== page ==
I have a confession to make. Until quite recently in my life I have been a conspiracy nut. I love conspiracy theories to this day. One of my favorite shows is Ancient Aliens on the “History” Channel, which regularly asserts cover-ups on a global scale of alien intervention on our planet. I’ve been a conspiracy nut since I was a child. Having always had a flair for the dramatic, I would say I was quite prone to believing most stories told with passion and fear. Although I was older (10 years old) when I finally met my father he had a profound influence on my thinking. My father may be one of the smartest men I’ve ever known. He also believes there is a planet just beyond Pluto that harbors an alien race that is bent on infiltrating Earthly society. He’s not crazy, but he believes crazy stuff and can quote you a lot of solid research to back it up. I always pretty much believed everything he said, and it sparked my own interest in the world of conspiracy theories.
I’ve since moved on from that stage in my life (how is another story for another day), but I say all this to tell you that it was my sordid history with conspiracy theories that made me nervous to go see Dinesh D’Souza’s documentary Obama’s America: 2016. I worried that it would be full of conspiracy rhetoric and my old self might not be able to resist the temptation to connect Kennedy’s assassination or the Holy Grail to our current Commander-in-Chief. I was worried I might not be able to look at the film with reason. I needn’t have worried. 2016 is not a conspiracy film by any stretch of the imagination. It most certainly does tell a sordid tale of the man who would become our first Black President, but it does not rely on the stretches and leaps we’ve seen from the birther movement or the Coast to Coast crowd. Instead, D’Souza paints us a picture of our 44th President. He traces his roots; back to Hawaii, his time in Indonesia and the people who shaped his life. D’Souza, though soft-spoken and seemingly easy-going, is thorough and relentless in his investigation. He begins with Obama’s childhood in Indonesia and then takes the audience through a more in-depth look at the men who shaped his views on life. D’Souza asks the question- if we are all shaped by our past, how has Obama’s past shaped him, and how have we seen that reflected in the decisions he has made for our country as our President?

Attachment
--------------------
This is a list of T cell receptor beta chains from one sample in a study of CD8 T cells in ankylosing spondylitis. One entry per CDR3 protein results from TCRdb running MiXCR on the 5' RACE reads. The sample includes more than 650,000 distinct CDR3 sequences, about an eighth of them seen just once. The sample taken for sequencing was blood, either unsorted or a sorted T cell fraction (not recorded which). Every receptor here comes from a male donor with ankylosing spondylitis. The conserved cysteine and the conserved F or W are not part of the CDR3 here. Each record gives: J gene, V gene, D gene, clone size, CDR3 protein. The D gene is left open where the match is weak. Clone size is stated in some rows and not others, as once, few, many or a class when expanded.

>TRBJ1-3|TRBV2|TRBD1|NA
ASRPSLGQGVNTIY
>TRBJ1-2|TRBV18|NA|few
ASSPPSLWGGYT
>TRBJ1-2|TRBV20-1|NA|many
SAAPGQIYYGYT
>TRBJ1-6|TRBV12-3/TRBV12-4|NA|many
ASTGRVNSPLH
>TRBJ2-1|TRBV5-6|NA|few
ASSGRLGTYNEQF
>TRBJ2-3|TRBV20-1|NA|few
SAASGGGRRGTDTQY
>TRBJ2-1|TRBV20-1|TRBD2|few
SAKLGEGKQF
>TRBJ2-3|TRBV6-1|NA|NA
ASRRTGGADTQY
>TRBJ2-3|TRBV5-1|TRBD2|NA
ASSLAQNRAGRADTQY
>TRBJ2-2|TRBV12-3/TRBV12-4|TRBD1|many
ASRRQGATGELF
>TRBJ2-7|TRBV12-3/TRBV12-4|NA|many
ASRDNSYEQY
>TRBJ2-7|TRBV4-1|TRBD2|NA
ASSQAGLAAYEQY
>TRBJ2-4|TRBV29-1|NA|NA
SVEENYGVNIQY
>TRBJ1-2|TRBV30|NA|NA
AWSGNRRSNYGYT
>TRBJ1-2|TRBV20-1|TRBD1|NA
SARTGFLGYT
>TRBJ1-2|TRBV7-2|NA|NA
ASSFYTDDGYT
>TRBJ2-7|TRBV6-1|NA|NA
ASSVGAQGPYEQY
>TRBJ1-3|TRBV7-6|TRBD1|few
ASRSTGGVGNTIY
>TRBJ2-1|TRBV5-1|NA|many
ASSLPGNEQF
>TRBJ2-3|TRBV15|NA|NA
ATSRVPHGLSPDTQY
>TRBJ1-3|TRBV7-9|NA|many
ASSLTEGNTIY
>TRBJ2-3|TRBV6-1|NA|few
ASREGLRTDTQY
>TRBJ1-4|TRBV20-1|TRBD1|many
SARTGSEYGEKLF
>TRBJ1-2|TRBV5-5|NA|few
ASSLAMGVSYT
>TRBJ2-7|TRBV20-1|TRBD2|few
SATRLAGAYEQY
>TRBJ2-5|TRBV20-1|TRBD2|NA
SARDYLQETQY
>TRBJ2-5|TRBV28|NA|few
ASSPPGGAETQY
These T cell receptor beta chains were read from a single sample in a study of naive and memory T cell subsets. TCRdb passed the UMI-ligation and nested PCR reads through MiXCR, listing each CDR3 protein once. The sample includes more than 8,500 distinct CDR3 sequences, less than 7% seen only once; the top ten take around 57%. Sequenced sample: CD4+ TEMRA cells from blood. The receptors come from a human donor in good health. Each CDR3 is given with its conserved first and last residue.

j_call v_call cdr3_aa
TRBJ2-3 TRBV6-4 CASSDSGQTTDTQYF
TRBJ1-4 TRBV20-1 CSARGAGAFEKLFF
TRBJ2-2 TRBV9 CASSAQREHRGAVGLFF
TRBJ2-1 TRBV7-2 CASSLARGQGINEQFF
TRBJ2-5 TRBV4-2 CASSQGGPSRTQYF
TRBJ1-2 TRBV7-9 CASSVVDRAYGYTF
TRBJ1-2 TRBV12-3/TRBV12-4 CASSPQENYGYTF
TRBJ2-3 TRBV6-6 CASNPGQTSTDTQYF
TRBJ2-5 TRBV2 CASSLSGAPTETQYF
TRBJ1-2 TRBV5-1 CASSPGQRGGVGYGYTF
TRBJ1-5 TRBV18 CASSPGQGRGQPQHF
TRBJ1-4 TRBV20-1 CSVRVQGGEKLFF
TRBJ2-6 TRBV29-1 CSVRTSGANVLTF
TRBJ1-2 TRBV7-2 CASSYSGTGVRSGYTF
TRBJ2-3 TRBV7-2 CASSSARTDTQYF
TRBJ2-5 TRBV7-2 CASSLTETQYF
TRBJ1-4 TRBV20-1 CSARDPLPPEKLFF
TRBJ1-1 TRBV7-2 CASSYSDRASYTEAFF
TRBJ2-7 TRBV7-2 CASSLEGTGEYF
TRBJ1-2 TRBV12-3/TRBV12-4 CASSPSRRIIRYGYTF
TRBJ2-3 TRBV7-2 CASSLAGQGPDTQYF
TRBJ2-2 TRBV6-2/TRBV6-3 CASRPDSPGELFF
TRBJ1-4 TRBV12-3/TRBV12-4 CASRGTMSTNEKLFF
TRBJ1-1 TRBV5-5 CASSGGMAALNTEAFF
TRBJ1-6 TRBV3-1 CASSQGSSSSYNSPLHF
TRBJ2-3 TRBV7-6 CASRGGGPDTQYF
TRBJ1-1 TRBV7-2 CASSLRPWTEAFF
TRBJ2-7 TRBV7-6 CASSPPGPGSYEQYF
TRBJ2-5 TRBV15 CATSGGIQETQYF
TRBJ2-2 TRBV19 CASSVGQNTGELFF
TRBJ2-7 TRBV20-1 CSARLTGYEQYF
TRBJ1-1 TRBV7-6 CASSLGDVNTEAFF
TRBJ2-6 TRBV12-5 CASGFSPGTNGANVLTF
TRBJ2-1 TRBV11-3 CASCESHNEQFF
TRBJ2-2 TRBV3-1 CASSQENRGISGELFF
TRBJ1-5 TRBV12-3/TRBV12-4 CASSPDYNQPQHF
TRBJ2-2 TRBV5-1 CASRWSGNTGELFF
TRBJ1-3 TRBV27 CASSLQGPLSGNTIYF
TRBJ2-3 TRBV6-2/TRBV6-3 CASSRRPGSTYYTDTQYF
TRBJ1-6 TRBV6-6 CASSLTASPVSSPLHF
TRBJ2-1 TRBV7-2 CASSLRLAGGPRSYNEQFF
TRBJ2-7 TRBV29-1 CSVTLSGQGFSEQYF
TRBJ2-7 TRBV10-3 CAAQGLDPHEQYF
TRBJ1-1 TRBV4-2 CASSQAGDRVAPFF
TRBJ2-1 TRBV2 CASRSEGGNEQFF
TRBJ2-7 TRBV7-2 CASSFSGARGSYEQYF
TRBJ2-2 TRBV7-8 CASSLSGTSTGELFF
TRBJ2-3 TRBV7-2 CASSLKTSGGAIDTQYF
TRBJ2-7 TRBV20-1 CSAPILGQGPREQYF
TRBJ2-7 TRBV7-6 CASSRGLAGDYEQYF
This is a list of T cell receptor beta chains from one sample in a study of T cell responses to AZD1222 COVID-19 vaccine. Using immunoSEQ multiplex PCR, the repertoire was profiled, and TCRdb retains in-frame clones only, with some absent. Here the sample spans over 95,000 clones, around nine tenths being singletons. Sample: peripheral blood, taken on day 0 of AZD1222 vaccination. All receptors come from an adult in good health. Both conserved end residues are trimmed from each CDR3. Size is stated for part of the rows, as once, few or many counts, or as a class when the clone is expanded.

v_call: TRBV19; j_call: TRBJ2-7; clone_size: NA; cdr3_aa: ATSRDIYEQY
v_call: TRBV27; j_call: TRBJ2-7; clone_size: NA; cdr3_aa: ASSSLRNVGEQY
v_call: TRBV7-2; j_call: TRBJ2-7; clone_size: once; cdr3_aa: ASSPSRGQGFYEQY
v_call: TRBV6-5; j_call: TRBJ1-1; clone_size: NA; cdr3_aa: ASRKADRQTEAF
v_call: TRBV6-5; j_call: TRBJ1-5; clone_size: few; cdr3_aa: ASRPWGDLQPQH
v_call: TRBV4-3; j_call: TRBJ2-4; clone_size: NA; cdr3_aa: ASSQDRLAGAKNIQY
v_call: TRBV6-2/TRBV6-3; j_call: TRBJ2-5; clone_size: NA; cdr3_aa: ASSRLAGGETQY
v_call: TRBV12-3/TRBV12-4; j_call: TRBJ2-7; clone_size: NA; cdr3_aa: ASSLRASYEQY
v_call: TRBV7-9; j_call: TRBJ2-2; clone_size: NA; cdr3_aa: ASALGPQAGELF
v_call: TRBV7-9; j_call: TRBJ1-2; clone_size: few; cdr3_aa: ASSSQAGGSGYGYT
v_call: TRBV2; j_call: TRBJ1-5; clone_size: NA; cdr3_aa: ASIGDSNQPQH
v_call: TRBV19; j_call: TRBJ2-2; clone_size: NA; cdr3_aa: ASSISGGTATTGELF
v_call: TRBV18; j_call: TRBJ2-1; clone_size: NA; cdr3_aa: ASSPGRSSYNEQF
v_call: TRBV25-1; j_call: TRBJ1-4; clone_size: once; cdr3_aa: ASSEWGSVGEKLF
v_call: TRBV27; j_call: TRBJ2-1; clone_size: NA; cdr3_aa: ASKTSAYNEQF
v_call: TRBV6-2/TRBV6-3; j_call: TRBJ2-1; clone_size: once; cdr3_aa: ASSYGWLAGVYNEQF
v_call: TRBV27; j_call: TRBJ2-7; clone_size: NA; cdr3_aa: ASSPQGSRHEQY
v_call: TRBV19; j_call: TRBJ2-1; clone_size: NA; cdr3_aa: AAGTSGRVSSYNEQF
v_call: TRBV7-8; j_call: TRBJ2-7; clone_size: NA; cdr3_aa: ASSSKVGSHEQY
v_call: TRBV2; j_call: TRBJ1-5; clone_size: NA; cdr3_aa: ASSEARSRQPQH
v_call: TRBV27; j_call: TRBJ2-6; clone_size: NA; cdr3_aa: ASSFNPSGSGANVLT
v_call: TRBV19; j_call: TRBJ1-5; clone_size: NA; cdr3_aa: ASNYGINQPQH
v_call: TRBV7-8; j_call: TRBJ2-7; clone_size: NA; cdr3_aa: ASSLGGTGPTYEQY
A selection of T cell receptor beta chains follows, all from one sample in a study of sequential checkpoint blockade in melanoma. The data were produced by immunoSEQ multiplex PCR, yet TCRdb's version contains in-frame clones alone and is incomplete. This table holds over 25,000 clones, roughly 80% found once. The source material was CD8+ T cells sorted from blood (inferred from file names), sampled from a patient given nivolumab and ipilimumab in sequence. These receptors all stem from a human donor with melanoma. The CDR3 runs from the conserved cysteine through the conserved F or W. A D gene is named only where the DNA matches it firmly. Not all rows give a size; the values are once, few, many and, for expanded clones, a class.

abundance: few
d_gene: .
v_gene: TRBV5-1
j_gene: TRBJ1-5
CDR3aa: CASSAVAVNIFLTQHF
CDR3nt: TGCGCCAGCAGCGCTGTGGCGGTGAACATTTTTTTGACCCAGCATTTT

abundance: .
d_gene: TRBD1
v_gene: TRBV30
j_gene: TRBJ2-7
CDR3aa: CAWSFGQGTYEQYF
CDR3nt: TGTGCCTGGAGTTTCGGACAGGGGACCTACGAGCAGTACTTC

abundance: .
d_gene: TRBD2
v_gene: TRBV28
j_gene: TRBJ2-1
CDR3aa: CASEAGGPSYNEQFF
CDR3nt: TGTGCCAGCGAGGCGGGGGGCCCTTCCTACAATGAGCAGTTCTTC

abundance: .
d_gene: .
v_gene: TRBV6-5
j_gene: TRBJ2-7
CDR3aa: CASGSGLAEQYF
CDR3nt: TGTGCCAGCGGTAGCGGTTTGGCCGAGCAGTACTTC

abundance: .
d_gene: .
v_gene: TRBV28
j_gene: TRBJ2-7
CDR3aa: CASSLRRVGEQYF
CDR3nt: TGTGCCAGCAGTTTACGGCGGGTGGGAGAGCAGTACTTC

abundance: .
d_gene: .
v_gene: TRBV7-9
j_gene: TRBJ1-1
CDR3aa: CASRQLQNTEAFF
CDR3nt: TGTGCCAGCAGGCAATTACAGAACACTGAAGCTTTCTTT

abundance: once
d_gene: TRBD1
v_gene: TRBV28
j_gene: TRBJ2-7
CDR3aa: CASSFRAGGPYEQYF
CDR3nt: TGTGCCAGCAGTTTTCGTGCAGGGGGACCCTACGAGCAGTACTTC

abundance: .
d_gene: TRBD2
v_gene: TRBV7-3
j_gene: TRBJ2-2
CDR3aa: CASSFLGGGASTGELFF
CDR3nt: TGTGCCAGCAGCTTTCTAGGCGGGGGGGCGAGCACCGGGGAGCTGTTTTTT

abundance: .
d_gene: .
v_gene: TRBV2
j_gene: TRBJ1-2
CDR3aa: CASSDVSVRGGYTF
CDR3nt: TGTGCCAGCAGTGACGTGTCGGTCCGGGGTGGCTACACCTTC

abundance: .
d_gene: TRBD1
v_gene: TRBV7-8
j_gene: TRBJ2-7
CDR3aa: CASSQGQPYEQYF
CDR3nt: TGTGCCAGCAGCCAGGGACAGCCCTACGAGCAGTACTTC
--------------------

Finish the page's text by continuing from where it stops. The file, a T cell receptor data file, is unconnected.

Obama’s father was a communist; a distant but idealized figure in his life. As my own father shaped my views early in my life, so did Obama’s shape his. If Obama’s father was an anti-colonial communist, how did that affect Obama himself? D’Souza uses Obama’s own words from “Dreams From my Father” to bring the point home. On an emotional trip back to Kenya Obama visited the graves of his father and grandfather, sitting between them and weeping for a time. When he was finished, Obama says he felt relieved, as if he had “closed the circle”. Their struggle had become his “birthright”. Remember, his father was a communist and staunch anti-colonialist.
Although in may seem strange in print, when considering Obama’s past and the present path he has this country on it is difficult to deny the intimate connection. D’Souza connects the dots with clarity and reason, but also by using his own life and his own direction as a touchstone for making those connections. Wonder why Obama’s first act was to return the bust of Churchill? Wonder why he has agreed to reduce our warhead stockpile from 7,000 to 300? Wonder why he constantly talks about “fair share”? As historian Daniel Pipes tell us, “He doesn’t think well of the United States”, and that is reflected in his policies.
I’ll refrain from making all the connections for you. D’Souza does that much more interestingly in less than two hours. Besides the actual content of the film the filmmaking itself was adequate, although not superior. A particularly emotional scene with Obama’s younger brother George will put a lump in your throat, but it’s not as slick as a Stephen Bannon film and not as smarmy as a Michael Moore production. However, 2016 makes its point and makes it well. The production itself may have been more well suited to the television format, but obviously a theatrical release makes more of an impact. And make an impact it has indeed. The film, which launched in only 400 theaters nationwide has placed third at the box office this week so far – an astonishing accomplishment for a documentary, let alone a conservative one.
D’Souza has created an informative, thought-provoking piece of work that will inspire viewers to examine their own pasts and influences in their lives and how those have worked to create who they are today. The conclusion is not very comforting, but the film does leave us with this thought: the answer to America’s woes will never be found in just one person, it will be found in WE the people.
crossposted at kiradavis.net